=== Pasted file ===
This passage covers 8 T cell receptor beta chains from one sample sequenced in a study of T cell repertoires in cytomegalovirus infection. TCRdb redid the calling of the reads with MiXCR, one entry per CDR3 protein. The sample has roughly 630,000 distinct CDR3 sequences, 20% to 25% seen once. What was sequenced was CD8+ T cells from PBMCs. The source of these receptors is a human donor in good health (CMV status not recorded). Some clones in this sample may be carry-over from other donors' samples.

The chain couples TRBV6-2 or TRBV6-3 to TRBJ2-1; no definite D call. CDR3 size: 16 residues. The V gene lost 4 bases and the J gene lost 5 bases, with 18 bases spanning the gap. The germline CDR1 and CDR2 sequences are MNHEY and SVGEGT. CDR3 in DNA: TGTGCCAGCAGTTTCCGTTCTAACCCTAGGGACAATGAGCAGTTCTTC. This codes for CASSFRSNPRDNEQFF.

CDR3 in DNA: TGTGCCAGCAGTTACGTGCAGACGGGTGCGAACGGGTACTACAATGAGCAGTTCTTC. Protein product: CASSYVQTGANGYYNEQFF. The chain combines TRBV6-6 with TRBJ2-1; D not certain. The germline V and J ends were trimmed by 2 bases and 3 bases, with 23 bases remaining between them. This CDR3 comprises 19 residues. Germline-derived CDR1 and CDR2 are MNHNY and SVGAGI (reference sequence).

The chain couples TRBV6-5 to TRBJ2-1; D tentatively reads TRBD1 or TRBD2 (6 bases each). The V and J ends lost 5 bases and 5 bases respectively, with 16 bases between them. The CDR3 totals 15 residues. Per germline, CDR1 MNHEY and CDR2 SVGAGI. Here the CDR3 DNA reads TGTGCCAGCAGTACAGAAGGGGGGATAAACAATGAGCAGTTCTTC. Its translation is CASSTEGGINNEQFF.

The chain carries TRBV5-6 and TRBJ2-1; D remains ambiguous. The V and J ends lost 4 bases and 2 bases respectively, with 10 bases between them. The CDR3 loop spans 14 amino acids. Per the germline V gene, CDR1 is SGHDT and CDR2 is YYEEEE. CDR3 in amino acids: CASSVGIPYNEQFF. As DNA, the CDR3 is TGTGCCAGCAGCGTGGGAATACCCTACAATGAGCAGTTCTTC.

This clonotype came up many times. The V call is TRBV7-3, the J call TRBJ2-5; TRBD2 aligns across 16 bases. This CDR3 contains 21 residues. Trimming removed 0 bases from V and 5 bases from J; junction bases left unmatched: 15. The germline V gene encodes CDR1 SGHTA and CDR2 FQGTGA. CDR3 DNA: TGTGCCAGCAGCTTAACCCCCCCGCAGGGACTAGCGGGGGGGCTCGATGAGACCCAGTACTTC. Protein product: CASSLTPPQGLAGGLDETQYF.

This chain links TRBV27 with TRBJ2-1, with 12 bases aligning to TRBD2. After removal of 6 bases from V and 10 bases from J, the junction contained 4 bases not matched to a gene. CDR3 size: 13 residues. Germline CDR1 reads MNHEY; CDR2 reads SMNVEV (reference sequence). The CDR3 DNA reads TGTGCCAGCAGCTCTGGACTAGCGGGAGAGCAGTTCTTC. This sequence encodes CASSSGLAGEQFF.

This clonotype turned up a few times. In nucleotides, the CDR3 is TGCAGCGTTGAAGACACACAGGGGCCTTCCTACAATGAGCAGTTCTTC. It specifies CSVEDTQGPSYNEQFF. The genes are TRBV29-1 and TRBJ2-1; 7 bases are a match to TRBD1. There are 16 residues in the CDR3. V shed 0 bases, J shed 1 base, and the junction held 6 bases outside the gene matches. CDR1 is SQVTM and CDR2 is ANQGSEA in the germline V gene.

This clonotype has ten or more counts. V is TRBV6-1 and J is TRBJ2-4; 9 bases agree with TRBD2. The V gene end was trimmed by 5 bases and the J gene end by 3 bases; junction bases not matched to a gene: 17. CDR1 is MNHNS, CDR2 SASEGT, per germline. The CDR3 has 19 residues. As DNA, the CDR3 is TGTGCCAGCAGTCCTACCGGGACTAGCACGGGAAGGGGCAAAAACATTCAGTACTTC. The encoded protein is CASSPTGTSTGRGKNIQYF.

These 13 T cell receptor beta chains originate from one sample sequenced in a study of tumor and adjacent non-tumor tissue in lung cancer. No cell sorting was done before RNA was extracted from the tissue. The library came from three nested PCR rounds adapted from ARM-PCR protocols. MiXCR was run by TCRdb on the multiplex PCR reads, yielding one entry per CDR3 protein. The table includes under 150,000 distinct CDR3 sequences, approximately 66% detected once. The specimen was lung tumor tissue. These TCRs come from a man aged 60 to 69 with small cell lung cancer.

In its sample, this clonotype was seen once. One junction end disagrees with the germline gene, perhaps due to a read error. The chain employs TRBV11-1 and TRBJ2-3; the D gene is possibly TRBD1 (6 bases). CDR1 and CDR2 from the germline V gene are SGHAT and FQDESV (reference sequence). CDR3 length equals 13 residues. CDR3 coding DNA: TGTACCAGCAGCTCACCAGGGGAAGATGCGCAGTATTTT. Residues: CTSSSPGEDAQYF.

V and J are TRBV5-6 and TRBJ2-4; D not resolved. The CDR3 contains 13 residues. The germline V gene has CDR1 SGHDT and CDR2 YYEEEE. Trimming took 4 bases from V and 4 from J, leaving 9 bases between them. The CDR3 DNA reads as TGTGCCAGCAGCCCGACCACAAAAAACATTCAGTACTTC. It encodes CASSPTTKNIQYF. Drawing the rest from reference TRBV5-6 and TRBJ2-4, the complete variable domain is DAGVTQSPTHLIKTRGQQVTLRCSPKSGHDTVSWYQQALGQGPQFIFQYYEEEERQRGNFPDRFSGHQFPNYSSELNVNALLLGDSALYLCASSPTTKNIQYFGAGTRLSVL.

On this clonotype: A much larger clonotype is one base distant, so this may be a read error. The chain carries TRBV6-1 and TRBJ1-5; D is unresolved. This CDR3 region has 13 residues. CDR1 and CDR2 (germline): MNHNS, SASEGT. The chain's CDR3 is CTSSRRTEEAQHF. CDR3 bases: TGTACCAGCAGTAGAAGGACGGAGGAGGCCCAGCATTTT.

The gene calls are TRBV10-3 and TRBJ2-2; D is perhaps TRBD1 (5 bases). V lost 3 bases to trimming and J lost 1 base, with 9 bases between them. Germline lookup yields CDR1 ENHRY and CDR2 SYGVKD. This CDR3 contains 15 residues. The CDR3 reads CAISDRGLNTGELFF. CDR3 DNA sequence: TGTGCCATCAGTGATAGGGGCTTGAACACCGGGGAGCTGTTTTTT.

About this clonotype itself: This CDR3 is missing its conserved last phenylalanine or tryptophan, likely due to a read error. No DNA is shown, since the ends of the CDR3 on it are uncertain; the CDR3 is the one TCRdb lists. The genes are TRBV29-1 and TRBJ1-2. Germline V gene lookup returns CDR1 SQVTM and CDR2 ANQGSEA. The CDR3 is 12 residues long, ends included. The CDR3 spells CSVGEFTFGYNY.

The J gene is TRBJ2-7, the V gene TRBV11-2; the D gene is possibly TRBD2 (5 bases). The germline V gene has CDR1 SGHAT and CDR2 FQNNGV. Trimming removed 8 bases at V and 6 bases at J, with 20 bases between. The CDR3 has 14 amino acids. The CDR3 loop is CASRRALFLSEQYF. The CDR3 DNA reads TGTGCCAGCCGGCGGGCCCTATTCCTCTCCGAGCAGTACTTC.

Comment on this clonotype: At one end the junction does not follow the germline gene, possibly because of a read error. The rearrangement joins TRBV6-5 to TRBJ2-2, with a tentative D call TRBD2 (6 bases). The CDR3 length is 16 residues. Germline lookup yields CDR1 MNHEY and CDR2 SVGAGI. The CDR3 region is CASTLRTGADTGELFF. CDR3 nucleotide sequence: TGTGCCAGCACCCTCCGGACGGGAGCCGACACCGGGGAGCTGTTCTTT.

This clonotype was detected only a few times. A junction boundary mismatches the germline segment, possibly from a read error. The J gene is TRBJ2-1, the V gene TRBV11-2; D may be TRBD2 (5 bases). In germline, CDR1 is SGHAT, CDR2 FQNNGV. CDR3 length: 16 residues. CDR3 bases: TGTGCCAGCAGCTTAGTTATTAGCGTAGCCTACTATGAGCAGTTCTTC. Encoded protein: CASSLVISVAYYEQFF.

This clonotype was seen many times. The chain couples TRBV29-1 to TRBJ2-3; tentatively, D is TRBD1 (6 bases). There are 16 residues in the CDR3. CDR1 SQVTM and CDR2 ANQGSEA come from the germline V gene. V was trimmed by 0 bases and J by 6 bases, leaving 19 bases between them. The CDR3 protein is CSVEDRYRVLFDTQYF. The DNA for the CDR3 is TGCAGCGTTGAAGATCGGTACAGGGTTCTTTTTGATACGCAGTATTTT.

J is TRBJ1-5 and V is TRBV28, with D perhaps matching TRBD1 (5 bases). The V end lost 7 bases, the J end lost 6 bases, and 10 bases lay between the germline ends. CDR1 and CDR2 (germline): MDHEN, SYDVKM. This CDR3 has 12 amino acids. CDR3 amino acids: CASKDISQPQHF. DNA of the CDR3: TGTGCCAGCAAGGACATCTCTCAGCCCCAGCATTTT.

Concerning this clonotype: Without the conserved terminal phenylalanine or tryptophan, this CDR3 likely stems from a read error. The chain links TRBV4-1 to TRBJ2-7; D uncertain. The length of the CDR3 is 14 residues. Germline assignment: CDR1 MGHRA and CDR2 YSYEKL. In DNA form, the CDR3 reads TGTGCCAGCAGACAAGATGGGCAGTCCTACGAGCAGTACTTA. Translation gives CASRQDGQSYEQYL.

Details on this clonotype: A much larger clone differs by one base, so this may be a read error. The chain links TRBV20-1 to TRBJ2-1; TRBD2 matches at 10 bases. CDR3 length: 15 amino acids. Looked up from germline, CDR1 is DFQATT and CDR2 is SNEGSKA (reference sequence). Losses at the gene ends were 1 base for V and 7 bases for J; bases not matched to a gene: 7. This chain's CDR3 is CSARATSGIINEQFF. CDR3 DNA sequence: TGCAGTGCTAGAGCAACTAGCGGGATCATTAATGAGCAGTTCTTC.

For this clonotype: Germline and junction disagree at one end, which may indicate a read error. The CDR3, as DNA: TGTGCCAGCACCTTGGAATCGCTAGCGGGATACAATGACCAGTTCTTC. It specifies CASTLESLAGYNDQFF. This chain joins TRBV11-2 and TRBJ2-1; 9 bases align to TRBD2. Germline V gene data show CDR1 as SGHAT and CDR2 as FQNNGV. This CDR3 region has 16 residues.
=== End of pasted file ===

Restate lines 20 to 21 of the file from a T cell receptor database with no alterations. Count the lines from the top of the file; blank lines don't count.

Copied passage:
J is TRBJ1-5 and V is TRBV28, with D perhaps matching TRBD1 (5 bases). The V end lost 7 bases, the J end lost 6 bases, and 10 bases lay between the germline ends. CDR1 and CDR2 (germline): MDHEN, SYDVKM. This CDR3 has 12 amino acids. CDR3 amino acids: CASKDISQPQHF. DNA of the CDR3: TGTGCCAGCAAGGACATCTCTCAGCCCCAGCATTTT.

Concerning this clonotype: Without the conserved terminal phenylalanine or tryptophan, this CDR3 likely stems from a read error. The chain links TRBV4-1 to TRBJ2-7; D uncertain. The length of the CDR3 is 14 residues. Germline assignment: CDR1 MGHRA and CDR2 YSYEKL. In DNA form, the CDR3 reads TGTGCCAGCAGACAAGATGGGCAGTCCTACGAGCAGTACTTA. Translation gives CASRQDGQSYEQYL.